Brief mention has heretofore been made in this journal of the high pressure system in Baltimore. Some details, however, in connection with this important work, especially relating to the hydrant used were not fully described. As this hydrant arrangement is a wide divergence from that existing in other plants of a similar kind, and being decidedly in the line of progress, further data concerning the installation will prove interesting. The hydrants are of a specially designed tlusli type, opening against the pressure, having 10-inch barrels, 28 square inches minimum waterway at valve opening and N-inch branch connection to the main; hydrant branches are inserted through a hole cut in the wall of the main pipe, and thoroughly welded to it, with a liberal fillet built on at the intersection of the two; branches are bent in the form of an off-set, to facilitate connection to the hydrant. Each hydrant was subjected to a hydrostatic test pressure of 000 pounds per square inch. Hydrants arc provided with sidewalk cover, upon removal of which there can be connected a special portable service head, which locks into position by a slight turn; heads have four 2%»inch outlets, each provided with a regulating valve, so designed as to also act as a shut-off valve; an outlet in the top of the head permits connecting a monitor nozzle directly thereto. The new portable hydrant head shown in the illustration, was designed and made by the Ross Valve Manufacturing Company, of Troy, X. Y., to meet the requirements of the Baltimore specifications, which include the following: The head, complete with cap not to weigh more than 110 pounds, and shall have five openings all fitted to receive Baltimore standard hose couplings. Four of the above openings to be fitted to receive 2½-inch hose couplings located on the side of the head, spac.d equally around same, and center of each of side openings to be about 10½ inches above street or sidewalk surface when head is in place. The fifth opening shall be fitted to receive ,’1-inch hose coupling and he located on top of head, and shall be used for the purpose of attaching a monitor nozzle, valve or hose and he closed by a cap. The head shall he fitted with suitable grab handles, which shall he so placed as to balance the head. The openings shall be numbered from one to five, and such numbers shall be placed in a conspicuous place and finished in white enamel. Kadi head shall also have a number commencing with Xo. 10, these latter numbers to be not less than 3 inches in height. The base of head shall be so constructed as to fit hydrants as installed for Baltimore high pressure fire service. A drop latch shall be provided to lock the head in place after same has been properly placed in hydrant. Base of head shall be fitted with a moulded rubber ring. The four side openings shall be fitted with combination operating and regulation valves, each capable of adjustment from shut-off as follows: 50 pounds, 75 pounds, 100 pounds. 125 pounds, 150 pounds, or the full pressure, if desired, up to 300 pounds. The pressures herein specified shall be marked clearly on valve bv notches so that the operator can use same as a guide in setting the regulating handles. Regulators must hold the pressure steadily and within 10 pounds of the set pressure, whether the play pipe is closed or open, and shall he provided with a locking device which will not permit the sotting of same to a greater pressure than 150 pounds, without unlocking; hut after same has been unlocked it can then be opened up to 300 pounds. When wide open under the maximum pressure, the valves shall not show a loss of head over 15 pounds. A suitable operating handle and pet cock shall be attached to each valve. The pet cock to be used for attaching a gage, one gage to be furnished with each head. To meet these specifications a light bronze casting was fitted with special Ross combination operating and regulating valves, controlling each of the four 2‘•.•-inch hose outlets. These are numbered 1, 2. 3 and 4, respectively. The operating handle is provided with a lever and catch which registers with notches in the cap of valve. These notches are graduated to indicate the pressure carried. An air cock on each opening is provided for a gage and the fireman in charge of the head at a fire has a gage he can attach at any time to test the pressure of any of the streams. When operating handle is turned full to the right, water is shut off: turning it to the left turns on the water, and to the pressure desired, by allowing the catch to drop in the proper notch. A lock is also provided to prevent pressure greater than 100 to 125 pounds being put on a line without first having orders from the chief in charge. When unlocked, and the handle turned full to the left, the full hydrant pressure of 300 to 350 pounds is obtained. The lock makes it perfectly safe to handle hose on ladders or inside of building, and also permits shut-off nozzles to be used on any 2V&-inch line. The 3-inch opening in top of head is designed to permit the use of a deluge or special spray nozzle. It also permits 3-inch lines to be connected and laid a considerable distance beyond the present high pressure mains, thus extending the high pressure fire zone. Xo regulation is attempted on this opening. Full hydrant pressure only would be used. This opening is ordinarily covered with screwed cap. Two grab handles are provided, one of which plainly shows in cut. One man can readily lift the head, and the cover having first been removed from the flush hydrant, he drops it in position. A latch shown on side of head holds it in place. The main hydrant valve is then opened. The connection to hydrant is 10 inches, and is made much quicker than the ordinary 2M-ineh hose connection can be attached to a hydrant. The heads are carried on the hose wagon or auto truck with the hose and other fire fighting apparatus. Only a few heads are required to equip the entire department. while the standpipes or flush hydrants to which they can be attached may be numbered up in the thousands. This head has fully met the most exacting tests, and Chief Emerich and his assistants arc unstinted in their expression of approval.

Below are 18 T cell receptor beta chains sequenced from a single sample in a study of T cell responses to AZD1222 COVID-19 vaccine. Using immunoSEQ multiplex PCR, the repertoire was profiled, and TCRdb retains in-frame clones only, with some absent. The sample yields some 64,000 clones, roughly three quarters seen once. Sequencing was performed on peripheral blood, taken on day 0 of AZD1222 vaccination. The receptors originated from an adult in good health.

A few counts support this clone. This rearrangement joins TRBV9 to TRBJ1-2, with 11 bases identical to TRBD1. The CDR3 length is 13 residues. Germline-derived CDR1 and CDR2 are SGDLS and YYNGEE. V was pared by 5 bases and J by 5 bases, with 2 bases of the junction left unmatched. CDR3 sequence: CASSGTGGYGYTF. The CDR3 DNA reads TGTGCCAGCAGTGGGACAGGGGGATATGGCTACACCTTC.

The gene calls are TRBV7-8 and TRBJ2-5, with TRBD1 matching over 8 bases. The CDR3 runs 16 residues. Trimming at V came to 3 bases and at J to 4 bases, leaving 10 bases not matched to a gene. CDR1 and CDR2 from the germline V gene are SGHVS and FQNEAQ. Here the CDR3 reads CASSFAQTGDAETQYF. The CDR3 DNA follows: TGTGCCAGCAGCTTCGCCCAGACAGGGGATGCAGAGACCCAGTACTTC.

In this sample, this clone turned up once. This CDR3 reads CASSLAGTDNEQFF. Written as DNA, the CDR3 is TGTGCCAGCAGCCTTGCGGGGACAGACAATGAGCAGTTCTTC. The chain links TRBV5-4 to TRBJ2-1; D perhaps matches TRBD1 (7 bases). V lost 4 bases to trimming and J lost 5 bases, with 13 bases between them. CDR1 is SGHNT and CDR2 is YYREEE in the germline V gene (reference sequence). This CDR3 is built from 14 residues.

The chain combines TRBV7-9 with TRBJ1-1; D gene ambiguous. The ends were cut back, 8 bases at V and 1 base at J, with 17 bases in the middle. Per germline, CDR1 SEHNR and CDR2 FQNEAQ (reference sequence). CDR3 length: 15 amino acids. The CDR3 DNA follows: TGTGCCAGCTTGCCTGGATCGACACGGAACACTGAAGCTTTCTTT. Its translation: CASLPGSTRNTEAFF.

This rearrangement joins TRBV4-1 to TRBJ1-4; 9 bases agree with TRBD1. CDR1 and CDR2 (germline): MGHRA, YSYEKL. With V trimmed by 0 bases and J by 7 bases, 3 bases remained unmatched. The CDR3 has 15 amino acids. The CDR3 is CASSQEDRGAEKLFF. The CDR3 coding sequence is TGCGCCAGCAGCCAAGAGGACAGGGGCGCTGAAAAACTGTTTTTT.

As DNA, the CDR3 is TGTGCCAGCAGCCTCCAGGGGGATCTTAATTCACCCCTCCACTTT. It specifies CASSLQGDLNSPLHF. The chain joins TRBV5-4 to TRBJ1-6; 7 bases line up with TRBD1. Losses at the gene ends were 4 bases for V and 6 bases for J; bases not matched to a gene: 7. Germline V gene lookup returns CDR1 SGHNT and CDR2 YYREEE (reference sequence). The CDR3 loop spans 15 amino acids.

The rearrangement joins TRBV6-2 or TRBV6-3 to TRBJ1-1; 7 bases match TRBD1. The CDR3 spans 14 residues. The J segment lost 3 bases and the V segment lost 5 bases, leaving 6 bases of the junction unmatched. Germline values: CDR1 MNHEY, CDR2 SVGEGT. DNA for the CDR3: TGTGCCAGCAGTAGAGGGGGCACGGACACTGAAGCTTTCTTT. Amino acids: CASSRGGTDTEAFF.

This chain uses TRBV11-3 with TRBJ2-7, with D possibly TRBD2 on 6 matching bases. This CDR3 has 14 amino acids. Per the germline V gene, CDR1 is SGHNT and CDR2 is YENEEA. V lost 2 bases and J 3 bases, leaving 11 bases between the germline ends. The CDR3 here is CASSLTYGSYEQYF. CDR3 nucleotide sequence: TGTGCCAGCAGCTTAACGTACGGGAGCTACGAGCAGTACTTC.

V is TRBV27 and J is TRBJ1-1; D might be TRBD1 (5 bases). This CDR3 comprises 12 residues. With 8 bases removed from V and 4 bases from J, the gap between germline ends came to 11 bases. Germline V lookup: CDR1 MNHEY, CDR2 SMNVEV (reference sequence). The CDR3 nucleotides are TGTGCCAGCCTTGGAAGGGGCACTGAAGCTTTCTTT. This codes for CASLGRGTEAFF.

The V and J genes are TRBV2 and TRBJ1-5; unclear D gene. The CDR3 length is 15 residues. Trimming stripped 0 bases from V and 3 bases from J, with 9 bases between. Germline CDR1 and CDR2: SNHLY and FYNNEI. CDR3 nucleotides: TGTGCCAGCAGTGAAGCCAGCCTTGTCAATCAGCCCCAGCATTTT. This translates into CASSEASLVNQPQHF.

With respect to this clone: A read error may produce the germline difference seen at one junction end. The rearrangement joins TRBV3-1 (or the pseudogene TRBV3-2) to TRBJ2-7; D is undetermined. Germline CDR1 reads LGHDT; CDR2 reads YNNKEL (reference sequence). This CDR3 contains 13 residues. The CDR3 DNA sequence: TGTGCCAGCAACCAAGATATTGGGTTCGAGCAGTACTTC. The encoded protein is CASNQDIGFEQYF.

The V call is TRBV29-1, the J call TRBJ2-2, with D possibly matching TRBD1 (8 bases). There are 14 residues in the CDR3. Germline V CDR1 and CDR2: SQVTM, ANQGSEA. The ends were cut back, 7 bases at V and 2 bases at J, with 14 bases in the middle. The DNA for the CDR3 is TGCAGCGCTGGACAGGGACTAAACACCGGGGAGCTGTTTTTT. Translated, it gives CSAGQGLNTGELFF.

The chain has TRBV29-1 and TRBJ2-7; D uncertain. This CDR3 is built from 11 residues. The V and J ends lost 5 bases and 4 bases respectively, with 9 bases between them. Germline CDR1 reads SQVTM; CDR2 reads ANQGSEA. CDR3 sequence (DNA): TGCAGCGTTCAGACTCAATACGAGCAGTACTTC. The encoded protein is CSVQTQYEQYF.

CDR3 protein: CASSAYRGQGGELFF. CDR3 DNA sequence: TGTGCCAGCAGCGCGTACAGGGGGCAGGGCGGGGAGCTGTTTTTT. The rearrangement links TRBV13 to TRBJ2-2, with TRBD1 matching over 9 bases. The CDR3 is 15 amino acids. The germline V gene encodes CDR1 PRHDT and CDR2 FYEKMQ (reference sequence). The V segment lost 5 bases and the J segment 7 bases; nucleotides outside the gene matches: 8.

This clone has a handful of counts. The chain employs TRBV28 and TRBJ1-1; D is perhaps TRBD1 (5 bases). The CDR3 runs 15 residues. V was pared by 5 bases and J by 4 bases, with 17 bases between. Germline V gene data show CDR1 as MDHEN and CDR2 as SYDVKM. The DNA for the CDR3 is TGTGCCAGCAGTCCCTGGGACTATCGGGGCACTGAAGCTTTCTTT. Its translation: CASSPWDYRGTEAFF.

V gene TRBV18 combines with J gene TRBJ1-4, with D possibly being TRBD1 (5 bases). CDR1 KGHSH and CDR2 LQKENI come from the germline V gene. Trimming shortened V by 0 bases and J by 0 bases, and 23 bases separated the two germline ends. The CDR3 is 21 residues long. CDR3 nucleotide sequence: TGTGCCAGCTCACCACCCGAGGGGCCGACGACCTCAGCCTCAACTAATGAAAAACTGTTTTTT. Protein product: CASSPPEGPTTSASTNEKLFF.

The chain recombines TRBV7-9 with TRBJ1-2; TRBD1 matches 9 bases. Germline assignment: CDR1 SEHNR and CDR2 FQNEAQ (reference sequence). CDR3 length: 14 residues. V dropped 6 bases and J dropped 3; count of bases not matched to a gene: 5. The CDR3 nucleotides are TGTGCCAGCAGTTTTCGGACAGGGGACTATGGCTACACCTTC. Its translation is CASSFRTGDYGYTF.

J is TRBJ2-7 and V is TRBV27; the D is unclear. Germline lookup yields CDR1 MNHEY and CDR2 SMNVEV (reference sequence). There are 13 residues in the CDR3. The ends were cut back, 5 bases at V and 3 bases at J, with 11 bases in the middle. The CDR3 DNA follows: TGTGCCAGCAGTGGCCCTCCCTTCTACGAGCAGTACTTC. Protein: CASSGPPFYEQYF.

The Ross Valve Manufacturing Company is also making an independent combination of operating and regulating valve that can be attached to any high pressure type of hydrant. This valve protects the fireman and enables shut-off nozzles to be used on any high pressure line.

The total number of hydrants in the present Baltimore system is 220, the average linear spacing is 170 feet, and the area served by each, 42,700 square feet. Hydrants are located at street intersections between corner of building lines and curb corners, at alley intersections and alternating on opposite sides of the streets. Markers located on trolley feeder poles and other convenient points are being installed to indicate locations. This important and decidedly advantageous hydrant head opens up a new field in high pressure systems, and there cannot be any doubt that it will be adopted where future plants will be installed.